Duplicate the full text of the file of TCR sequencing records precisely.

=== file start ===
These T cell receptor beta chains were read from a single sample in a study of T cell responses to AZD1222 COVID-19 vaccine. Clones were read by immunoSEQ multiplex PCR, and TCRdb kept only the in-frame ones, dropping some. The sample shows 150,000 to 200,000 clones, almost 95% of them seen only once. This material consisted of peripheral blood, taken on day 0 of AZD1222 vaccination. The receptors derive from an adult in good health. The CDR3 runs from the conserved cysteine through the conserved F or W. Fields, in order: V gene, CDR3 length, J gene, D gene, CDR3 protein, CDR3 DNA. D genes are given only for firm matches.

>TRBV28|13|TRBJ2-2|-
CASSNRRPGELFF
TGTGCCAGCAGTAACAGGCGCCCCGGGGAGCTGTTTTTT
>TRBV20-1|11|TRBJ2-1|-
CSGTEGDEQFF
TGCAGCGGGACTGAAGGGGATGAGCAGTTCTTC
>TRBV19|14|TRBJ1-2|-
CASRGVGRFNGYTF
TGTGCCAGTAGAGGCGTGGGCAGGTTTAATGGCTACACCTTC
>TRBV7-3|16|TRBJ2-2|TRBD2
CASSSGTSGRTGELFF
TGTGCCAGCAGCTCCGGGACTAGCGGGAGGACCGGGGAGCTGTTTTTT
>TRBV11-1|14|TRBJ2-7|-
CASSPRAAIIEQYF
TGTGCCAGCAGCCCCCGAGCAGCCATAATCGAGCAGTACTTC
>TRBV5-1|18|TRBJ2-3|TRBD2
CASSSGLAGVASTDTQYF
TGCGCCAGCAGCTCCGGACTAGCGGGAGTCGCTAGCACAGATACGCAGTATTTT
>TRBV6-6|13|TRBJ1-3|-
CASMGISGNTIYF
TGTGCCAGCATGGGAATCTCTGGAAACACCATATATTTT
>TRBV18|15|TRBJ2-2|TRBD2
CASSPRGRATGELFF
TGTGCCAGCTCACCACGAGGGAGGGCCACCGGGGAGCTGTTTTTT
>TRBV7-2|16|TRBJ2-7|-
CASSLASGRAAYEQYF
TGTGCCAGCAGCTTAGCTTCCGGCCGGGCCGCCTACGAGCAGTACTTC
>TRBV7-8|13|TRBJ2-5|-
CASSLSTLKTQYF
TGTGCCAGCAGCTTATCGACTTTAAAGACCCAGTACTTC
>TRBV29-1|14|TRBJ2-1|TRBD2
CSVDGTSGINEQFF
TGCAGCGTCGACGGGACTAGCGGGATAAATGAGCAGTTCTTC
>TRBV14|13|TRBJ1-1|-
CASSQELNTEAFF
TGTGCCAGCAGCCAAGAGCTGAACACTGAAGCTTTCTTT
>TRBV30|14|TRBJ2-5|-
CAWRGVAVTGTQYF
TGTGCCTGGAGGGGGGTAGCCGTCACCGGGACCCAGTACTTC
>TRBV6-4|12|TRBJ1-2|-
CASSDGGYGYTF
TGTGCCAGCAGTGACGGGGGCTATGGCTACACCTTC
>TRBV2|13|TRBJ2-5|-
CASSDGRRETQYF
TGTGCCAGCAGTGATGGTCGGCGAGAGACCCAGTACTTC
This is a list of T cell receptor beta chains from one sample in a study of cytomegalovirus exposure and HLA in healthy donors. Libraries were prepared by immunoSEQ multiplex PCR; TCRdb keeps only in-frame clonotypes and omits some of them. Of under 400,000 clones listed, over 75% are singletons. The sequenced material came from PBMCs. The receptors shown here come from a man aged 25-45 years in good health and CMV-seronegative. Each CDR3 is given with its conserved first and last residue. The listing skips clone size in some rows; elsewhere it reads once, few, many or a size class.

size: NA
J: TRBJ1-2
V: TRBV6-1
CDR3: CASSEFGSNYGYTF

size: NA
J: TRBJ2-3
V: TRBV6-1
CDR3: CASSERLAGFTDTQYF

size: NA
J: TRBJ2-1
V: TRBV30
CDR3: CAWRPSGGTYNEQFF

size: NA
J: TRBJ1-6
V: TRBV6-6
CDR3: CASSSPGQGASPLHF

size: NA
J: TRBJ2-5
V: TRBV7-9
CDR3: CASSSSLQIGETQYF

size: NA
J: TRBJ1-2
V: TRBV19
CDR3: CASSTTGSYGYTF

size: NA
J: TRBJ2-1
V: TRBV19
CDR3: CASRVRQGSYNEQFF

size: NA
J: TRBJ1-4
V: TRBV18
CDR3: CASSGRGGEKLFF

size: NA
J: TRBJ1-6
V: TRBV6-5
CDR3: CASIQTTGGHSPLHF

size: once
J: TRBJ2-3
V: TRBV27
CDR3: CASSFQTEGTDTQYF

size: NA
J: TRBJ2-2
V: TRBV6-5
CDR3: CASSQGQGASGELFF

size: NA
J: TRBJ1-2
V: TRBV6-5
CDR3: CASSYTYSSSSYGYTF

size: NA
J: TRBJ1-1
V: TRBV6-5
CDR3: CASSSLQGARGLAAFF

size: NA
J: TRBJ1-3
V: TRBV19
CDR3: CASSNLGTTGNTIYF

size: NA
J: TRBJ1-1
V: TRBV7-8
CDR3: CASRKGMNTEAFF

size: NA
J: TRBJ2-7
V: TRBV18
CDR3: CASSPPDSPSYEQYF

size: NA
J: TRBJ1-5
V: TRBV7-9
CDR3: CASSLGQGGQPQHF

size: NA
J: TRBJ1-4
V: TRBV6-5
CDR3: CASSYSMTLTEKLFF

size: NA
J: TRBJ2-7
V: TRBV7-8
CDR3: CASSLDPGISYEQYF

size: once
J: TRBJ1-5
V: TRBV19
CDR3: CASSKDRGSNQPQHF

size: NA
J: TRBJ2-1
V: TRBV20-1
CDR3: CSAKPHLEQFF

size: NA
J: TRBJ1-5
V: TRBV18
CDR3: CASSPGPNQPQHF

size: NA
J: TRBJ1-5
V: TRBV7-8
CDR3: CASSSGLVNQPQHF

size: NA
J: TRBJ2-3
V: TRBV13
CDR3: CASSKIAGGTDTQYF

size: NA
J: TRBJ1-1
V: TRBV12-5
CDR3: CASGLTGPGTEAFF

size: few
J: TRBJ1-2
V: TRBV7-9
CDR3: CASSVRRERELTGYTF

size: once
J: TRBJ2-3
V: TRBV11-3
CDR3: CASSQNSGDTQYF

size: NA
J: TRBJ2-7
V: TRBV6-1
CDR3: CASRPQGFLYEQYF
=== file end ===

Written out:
These T cell receptor beta chains were read from a single sample in a study of T cell responses to AZD1222 COVID-19 vaccine. Clones were read by immunoSEQ multiplex PCR, and TCRdb kept only the in-frame ones, dropping some. The sample shows 150,000 to 200,000 clones, almost 95% of them seen only once. This material consisted of peripheral blood, taken on day 0 of AZD1222 vaccination. The receptors derive from an adult in good health. The CDR3 runs from the conserved cysteine through the conserved F or W. Fields, in order: V gene, CDR3 length, J gene, D gene, CDR3 protein, CDR3 DNA. D genes are given only for firm matches.

>TRBV28|13|TRBJ2-2|-
CASSNRRPGELFF
TGTGCCAGCAGTAACAGGCGCCCCGGGGAGCTGTTTTTT
>TRBV20-1|11|TRBJ2-1|-
CSGTEGDEQFF
TGCAGCGGGACTGAAGGGGATGAGCAGTTCTTC
>TRBV19|14|TRBJ1-2|-
CASRGVGRFNGYTF
TGTGCCAGTAGAGGCGTGGGCAGGTTTAATGGCTACACCTTC
>TRBV7-3|16|TRBJ2-2|TRBD2
CASSSGTSGRTGELFF
TGTGCCAGCAGCTCCGGGACTAGCGGGAGGACCGGGGAGCTGTTTTTT
>TRBV11-1|14|TRBJ2-7|-
CASSPRAAIIEQYF
TGTGCCAGCAGCCCCCGAGCAGCCATAATCGAGCAGTACTTC
>TRBV5-1|18|TRBJ2-3|TRBD2
CASSSGLAGVASTDTQYF
TGCGCCAGCAGCTCCGGACTAGCGGGAGTCGCTAGCACAGATACGCAGTATTTT
>TRBV6-6|13|TRBJ1-3|-
CASMGISGNTIYF
TGTGCCAGCATGGGAATCTCTGGAAACACCATATATTTT
>TRBV18|15|TRBJ2-2|TRBD2
CASSPRGRATGELFF
TGTGCCAGCTCACCACGAGGGAGGGCCACCGGGGAGCTGTTTTTT
>TRBV7-2|16|TRBJ2-7|-
CASSLASGRAAYEQYF
TGTGCCAGCAGCTTAGCTTCCGGCCGGGCCGCCTACGAGCAGTACTTC
>TRBV7-8|13|TRBJ2-5|-
CASSLSTLKTQYF
TGTGCCAGCAGCTTATCGACTTTAAAGACCCAGTACTTC
>TRBV29-1|14|TRBJ2-1|TRBD2
CSVDGTSGINEQFF
TGCAGCGTCGACGGGACTAGCGGGATAAATGAGCAGTTCTTC
>TRBV14|13|TRBJ1-1|-
CASSQELNTEAFF
TGTGCCAGCAGCCAAGAGCTGAACACTGAAGCTTTCTTT
>TRBV30|14|TRBJ2-5|-
CAWRGVAVTGTQYF
TGTGCCTGGAGGGGGGTAGCCGTCACCGGGACCCAGTACTTC
>TRBV6-4|12|TRBJ1-2|-
CASSDGGYGYTF
TGTGCCAGCAGTGACGGGGGCTATGGCTACACCTTC
>TRBV2|13|TRBJ2-5|-
CASSDGRRETQYF
TGTGCCAGCAGTGATGGTCGGCGAGAGACCCAGTACTTC
This is a list of T cell receptor beta chains from one sample in a study of cytomegalovirus exposure and HLA in healthy donors. Libraries were prepared by immunoSEQ multiplex PCR; TCRdb keeps only in-frame clonotypes and omits some of them. Of under 400,000 clones listed, over 75% are singletons. The sequenced material came from PBMCs. The receptors shown here come from a man aged 25-45 years in good health and CMV-seronegative. Each CDR3 is given with its conserved first and last residue. The listing skips clone size in some rows; elsewhere it reads once, few, many or a size class.

size: NA
J: TRBJ1-2
V: TRBV6-1
CDR3: CASSEFGSNYGYTF

size: NA
J: TRBJ2-3
V: TRBV6-1
CDR3: CASSERLAGFTDTQYF

size: NA
J: TRBJ2-1
V: TRBV30
CDR3: CAWRPSGGTYNEQFF

size: NA
J: TRBJ1-6
V: TRBV6-6
CDR3: CASSSPGQGASPLHF

size: NA
J: TRBJ2-5
V: TRBV7-9
CDR3: CASSSSLQIGETQYF

size: NA
J: TRBJ1-2
V: TRBV19
CDR3: CASSTTGSYGYTF

size: NA
J: TRBJ2-1
V: TRBV19
CDR3: CASRVRQGSYNEQFF

size: NA
J: TRBJ1-4
V: TRBV18
CDR3: CASSGRGGEKLFF

size: NA
J: TRBJ1-6
V: TRBV6-5
CDR3: CASIQTTGGHSPLHF

size: once
J: TRBJ2-3
V: TRBV27
CDR3: CASSFQTEGTDTQYF

size: NA
J: TRBJ2-2
V: TRBV6-5
CDR3: CASSQGQGASGELFF

size: NA
J: TRBJ1-2
V: TRBV6-5
CDR3: CASSYTYSSSSYGYTF

size: NA
J: TRBJ1-1
V: TRBV6-5
CDR3: CASSSLQGARGLAAFF

size: NA
J: TRBJ1-3
V: TRBV19
CDR3: CASSNLGTTGNTIYF

size: NA
J: TRBJ1-1
V: TRBV7-8
CDR3: CASRKGMNTEAFF

size: NA
J: TRBJ2-7
V: TRBV18
CDR3: CASSPPDSPSYEQYF

size: NA
J: TRBJ1-5
V: TRBV7-9
CDR3: CASSLGQGGQPQHF

size: NA
J: TRBJ1-4
V: TRBV6-5
CDR3: CASSYSMTLTEKLFF

size: NA
J: TRBJ2-7
V: TRBV7-8
CDR3: CASSLDPGISYEQYF

size: once
J: TRBJ1-5
V: TRBV19
CDR3: CASSKDRGSNQPQHF

size: NA
J: TRBJ2-1
V: TRBV20-1
CDR3: CSAKPHLEQFF

size: NA
J: TRBJ1-5
V: TRBV18
CDR3: CASSPGPNQPQHF

size: NA
J: TRBJ1-5
V: TRBV7-8
CDR3: CASSSGLVNQPQHF

size: NA
J: TRBJ2-3
V: TRBV13
CDR3: CASSKIAGGTDTQYF

size: NA
J: TRBJ1-1
V: TRBV12-5
CDR3: CASGLTGPGTEAFF

size: few
J: TRBJ1-2
V: TRBV7-9
CDR3: CASSVRRERELTGYTF

size: once
J: TRBJ2-3
V: TRBV11-3
CDR3: CASSQNSGDTQYF

size: NA
J: TRBJ2-7
V: TRBV6-1
CDR3: CASRPQGFLYEQYF